The current recession is turning out to be severe, and Florida, with its dependence on housing, is particularly vulnerable. The most immediate help to the Florida economy will come from the federal stimulus bill. The American Recovery and Reinvestment Act of 2009 (ARRA) has a price tag estimated at $787 billion. The Florida Office of Economic Recovery estimates about $14.1 billion of these funds will flow into the state.
Most of the funds from the stimulus bill will go toward staving off education budget cuts, extending unemployment benefits and buttressing the state’s Medicaid program. However, there have been considerable funds allocated toward construction spending. From $49.3 billion in total transportation stimulus, Florida is to receive an estimated $1.35 billion in highway funding; its mass transit was awarded $310.7 million. Of the $1.1 billion allotted for total airport improvement grants at the national level, Florida will collect about $70 million.
ARRA also provides stimulus money for environmental public works. According to the Florida Dept. of Environmental Protection, the state will receive about $212 million in stimulus funding for improvements to the state’s water infrastructure. Of that total, $132.3 million has been set aside for wastewater and stormwater projects, with the remainder going to drinking-water facilities. The U.S. Army Corps of Engineers also will spend at least $250 million of stimulus funds in Florida, including $96 million on an Everglades restoration project.
The stimulus boost for buildings is smaller in scope and more dispersed than that for infrastructure. The most direct infusion will be $5.5 billion for the General Services Administration, including $4.5 billion to be directed at energy upgrades for federal buildings. GSA has plans to spend only about $70.7 million of its $4.5-billion building-renovation allotment in Florida; the largest item on the list is the $49-million “green” modernization of the Young Courthouse in Orlando.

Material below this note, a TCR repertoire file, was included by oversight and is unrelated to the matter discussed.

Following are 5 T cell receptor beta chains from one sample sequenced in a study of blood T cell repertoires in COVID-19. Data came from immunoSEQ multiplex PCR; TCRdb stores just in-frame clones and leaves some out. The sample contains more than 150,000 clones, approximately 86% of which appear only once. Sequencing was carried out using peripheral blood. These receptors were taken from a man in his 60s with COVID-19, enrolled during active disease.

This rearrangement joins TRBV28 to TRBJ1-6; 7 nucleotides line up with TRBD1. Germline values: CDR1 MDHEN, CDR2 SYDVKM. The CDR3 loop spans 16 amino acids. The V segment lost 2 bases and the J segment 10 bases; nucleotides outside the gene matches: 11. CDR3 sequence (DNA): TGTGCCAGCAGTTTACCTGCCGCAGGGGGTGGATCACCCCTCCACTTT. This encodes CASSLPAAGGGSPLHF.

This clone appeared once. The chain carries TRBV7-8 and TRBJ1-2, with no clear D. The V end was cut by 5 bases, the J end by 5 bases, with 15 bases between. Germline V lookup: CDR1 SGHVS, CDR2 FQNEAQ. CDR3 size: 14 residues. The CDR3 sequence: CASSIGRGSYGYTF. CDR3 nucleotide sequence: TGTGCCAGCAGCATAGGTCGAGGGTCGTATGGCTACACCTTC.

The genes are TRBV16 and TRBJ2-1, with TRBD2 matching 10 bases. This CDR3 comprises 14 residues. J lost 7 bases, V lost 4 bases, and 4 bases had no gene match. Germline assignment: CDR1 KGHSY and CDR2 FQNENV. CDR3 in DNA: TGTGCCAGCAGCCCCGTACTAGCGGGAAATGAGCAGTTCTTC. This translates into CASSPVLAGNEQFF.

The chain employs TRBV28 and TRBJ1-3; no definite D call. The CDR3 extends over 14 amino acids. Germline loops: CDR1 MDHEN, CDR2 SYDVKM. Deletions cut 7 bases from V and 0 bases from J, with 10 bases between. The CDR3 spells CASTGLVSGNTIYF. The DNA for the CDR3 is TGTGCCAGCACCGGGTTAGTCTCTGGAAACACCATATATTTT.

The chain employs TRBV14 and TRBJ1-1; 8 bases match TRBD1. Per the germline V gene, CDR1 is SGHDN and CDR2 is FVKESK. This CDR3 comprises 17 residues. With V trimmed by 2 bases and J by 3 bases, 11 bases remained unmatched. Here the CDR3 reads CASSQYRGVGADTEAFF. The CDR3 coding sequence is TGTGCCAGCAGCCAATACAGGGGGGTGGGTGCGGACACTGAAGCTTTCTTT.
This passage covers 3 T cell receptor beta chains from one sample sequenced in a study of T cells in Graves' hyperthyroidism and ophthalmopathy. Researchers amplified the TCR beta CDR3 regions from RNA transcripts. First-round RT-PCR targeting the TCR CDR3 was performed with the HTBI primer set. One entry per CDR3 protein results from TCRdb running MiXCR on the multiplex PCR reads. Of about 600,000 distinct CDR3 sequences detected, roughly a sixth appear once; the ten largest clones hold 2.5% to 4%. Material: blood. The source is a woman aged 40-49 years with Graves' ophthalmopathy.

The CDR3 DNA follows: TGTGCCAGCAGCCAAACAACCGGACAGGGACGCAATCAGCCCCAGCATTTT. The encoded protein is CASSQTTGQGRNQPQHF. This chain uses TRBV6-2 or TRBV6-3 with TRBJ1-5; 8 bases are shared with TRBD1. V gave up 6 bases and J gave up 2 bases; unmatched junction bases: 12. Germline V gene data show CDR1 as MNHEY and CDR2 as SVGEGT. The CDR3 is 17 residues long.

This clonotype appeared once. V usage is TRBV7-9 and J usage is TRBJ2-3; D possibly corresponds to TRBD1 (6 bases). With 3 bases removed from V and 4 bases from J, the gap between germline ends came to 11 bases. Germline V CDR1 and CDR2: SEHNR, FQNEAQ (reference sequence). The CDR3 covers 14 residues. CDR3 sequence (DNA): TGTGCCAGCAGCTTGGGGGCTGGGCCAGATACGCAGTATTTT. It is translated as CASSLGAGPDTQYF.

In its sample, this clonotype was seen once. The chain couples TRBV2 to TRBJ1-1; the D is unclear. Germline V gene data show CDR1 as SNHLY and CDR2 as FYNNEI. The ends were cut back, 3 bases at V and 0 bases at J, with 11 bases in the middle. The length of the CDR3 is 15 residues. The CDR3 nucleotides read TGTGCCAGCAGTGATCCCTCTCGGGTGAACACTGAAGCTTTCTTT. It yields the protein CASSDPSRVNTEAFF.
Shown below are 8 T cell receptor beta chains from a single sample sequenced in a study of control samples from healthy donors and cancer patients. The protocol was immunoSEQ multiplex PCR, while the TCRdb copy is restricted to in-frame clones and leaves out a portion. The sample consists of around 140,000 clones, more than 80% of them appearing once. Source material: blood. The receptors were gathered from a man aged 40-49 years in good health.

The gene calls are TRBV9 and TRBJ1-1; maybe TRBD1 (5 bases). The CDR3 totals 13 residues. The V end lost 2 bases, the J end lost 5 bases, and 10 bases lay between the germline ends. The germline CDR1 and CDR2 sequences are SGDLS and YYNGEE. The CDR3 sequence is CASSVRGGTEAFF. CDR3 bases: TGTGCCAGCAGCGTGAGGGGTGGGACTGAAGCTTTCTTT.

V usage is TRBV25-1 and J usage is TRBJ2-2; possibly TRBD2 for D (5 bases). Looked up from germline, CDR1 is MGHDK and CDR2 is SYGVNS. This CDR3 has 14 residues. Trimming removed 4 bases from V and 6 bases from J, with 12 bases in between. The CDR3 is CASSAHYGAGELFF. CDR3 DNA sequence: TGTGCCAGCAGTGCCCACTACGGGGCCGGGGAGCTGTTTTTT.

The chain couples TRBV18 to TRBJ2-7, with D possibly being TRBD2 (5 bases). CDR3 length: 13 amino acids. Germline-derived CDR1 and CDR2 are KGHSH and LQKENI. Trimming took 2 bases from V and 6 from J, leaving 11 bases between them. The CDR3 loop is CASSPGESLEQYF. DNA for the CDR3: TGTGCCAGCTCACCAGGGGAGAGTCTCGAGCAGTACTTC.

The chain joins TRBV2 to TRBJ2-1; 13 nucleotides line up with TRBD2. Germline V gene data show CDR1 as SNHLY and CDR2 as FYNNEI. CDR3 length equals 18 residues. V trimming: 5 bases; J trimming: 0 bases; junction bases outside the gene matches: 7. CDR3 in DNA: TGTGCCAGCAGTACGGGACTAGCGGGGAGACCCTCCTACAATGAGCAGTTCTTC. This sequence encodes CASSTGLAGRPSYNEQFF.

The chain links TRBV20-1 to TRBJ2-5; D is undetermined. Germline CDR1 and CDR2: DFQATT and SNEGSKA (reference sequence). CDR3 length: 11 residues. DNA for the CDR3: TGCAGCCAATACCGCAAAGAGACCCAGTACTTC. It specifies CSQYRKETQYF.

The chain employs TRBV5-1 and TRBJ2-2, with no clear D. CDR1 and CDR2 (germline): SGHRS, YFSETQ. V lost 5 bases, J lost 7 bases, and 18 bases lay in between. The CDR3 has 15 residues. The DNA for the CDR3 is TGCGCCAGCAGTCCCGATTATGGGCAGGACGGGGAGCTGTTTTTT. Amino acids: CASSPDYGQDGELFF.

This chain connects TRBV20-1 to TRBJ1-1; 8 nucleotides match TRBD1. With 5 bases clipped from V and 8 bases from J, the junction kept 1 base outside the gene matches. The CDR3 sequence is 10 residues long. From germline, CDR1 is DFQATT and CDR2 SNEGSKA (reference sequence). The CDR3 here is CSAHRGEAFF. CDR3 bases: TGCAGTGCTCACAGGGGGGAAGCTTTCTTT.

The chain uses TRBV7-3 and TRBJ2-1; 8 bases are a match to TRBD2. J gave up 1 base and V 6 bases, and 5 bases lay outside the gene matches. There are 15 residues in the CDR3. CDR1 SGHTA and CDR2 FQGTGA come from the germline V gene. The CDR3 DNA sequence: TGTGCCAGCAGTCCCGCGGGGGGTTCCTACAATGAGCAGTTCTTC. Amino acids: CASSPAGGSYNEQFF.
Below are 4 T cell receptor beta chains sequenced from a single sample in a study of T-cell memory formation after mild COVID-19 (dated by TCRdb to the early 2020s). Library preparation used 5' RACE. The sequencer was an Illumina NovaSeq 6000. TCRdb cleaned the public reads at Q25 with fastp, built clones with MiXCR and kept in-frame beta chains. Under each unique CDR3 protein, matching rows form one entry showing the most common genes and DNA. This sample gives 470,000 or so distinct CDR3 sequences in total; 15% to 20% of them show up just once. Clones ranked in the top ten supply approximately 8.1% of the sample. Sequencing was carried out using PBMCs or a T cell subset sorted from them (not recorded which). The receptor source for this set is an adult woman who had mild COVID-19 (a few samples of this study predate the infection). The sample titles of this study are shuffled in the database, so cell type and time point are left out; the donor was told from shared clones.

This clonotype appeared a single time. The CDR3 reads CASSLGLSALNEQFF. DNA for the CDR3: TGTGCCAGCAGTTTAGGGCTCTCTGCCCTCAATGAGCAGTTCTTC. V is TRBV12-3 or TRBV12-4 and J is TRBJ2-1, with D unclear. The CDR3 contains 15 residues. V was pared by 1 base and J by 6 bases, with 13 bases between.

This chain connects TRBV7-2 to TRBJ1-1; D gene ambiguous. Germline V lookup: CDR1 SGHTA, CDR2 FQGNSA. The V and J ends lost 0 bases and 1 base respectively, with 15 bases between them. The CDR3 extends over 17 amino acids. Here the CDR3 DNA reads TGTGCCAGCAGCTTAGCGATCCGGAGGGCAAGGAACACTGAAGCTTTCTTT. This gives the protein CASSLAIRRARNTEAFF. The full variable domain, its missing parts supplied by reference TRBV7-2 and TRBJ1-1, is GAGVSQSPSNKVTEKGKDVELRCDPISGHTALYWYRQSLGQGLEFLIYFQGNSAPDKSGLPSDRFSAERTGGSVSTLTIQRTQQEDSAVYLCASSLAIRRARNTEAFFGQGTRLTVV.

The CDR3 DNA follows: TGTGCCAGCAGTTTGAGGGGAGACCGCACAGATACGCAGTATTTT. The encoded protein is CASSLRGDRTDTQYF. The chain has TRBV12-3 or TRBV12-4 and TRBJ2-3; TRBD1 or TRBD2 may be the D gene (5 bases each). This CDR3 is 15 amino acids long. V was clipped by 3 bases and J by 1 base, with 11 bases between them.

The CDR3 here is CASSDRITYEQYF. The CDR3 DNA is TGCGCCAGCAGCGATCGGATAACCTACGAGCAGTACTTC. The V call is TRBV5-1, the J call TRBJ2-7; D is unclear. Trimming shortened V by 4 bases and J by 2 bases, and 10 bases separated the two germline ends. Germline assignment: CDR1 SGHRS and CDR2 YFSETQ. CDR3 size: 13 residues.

The largest outlay for federal building renovation dollars will go to the Dept. of Defense. Of DOD’s $6.6 billion in stimulus funds, $250 million will go to various building projects in Florida.
Funding provided by the stimulus bill will turn into a gain what otherwise would have been a decline in Florida’s 2009 public works construction. However, the overall trend in construction will be downward. For buildings, the most discernible impact will come from energy-efficiency upgrades for federal buildings. The commercial-building sector, however, is not expected to derive much benefit from the stimulus bill. This shortfall will weigh heavily on Florida’s nonresidential construction, which is expected to decline 18% this year. The total value of Florida construction will drop 13%.
|QUARTERLY DATA, SEASONALLY ADJUSTED ANNUAL RATES||ANNUAL DATA|
|U.S. CONSTRUCTION STARTS||650.1||640.4||574.3||618.1||575.7||567.5||446.6||388.6||552.0||457.7||–17|
|* MCGRAW-HILL CONSTRUCTION ANALYTICS|